So pleased to see that SFWA has named CJ Cherryh as the 32nd Grand Master, for lifetime achievement in science fiction and fantasy. The title could not be bestowed on a more deserving author.
Annoyingly, SFWA does not provide an obvious link from that announcement to a list of previous Grand Masters. In case you, like me, can’t rattle the entire list off at the drop of a hat, here’s a link to Wikipedia’s list. Well, that is an impressive list. I’ve read *something* by most of these authors, but in general not a lot by any of them — except, let me see. Okay, Heinlein and Niven, and before that Andre Norton and Ann McCaffrey. Those four, and at this point I think I have no more than half a dozen books by any of them still on my shelves.
In contrast, I have practically Cherryh’s whole backlist. In paper. Lots in hardcover.
When anyone comments to me that they couldn’t find any books by female authors when they were growing up, or any SFF books by female authors, I can only look at them blankly. Because CJ Cherryh was there for me through practically my whole reading life, looming above virtually all other SFF authors in my personal reading universe.
So, okay, how does Cherryh actually stack up against all these other Grand Masters? Let’s just pull out a few names:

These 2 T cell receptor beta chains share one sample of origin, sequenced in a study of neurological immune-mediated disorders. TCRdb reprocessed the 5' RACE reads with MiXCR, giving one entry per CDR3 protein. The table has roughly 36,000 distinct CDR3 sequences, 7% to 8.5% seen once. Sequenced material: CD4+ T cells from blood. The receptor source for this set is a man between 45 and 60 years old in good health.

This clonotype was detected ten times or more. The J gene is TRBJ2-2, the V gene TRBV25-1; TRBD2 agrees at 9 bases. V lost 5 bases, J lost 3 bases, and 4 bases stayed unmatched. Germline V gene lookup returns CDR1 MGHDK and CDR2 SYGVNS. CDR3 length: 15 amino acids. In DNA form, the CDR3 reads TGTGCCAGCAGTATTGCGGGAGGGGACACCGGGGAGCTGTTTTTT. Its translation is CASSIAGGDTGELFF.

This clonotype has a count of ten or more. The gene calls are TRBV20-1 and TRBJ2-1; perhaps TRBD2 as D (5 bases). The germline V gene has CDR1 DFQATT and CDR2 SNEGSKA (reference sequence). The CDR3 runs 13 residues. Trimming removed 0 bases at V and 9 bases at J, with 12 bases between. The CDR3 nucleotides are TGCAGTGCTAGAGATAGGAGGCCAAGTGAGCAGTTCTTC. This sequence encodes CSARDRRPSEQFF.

Poul Anderson published a zillion titles, looks like roughly eighty or so (wow). The ones that I read more than once and that stuck with me are The High Crusade and Firetime.
Asimov wrote, what, twenty or thirty novels and a whooooole bunch of short stories and nonfiction articles and things. I like his nonfiction a lot better than his fiction, personally.
Arthur C Clark wrote about thirty novels and a lot of short stories. I read a few of his novels, but he really didn’t do it for me as a writer. Of course, that was long ago, but I don’t suppose it’s likely I’ll ever go back and try his books again, not when my TBR pile is so huge already.
Heinlein published 32 novels in his career, of which I really enjoyed many (particularly the juveniles, what would now be called YA), disliked some (particularly the later titles and especially Job), and still own maybe half a dozen.
Ursula K LeGuin published about 40 novels, counting lots of children’s books, apparently, which I hadn’t realized. I admire her writing, but only a few of these became favorites — I’ve re-read Tombs of Atuin quite a few times.
Okay, according to my quick count via Wikipedia, Cherryh has published 71 books, not counting the Morovingen Nights and Kings in Hell anthologies.
And she’s still going. And her next Foreigner novel is one my Most Anticipated list for 2016 forthcoming titles.
So, heartfelt congratulations to CJ Cherryh!
Does anybody leap out for any of you: authors who totally ought to be next year’s choice for Grand Master? Because for me Cherryh was definitely the one author who ought to have the title, and now that she’s got it, I’m out of suggestions.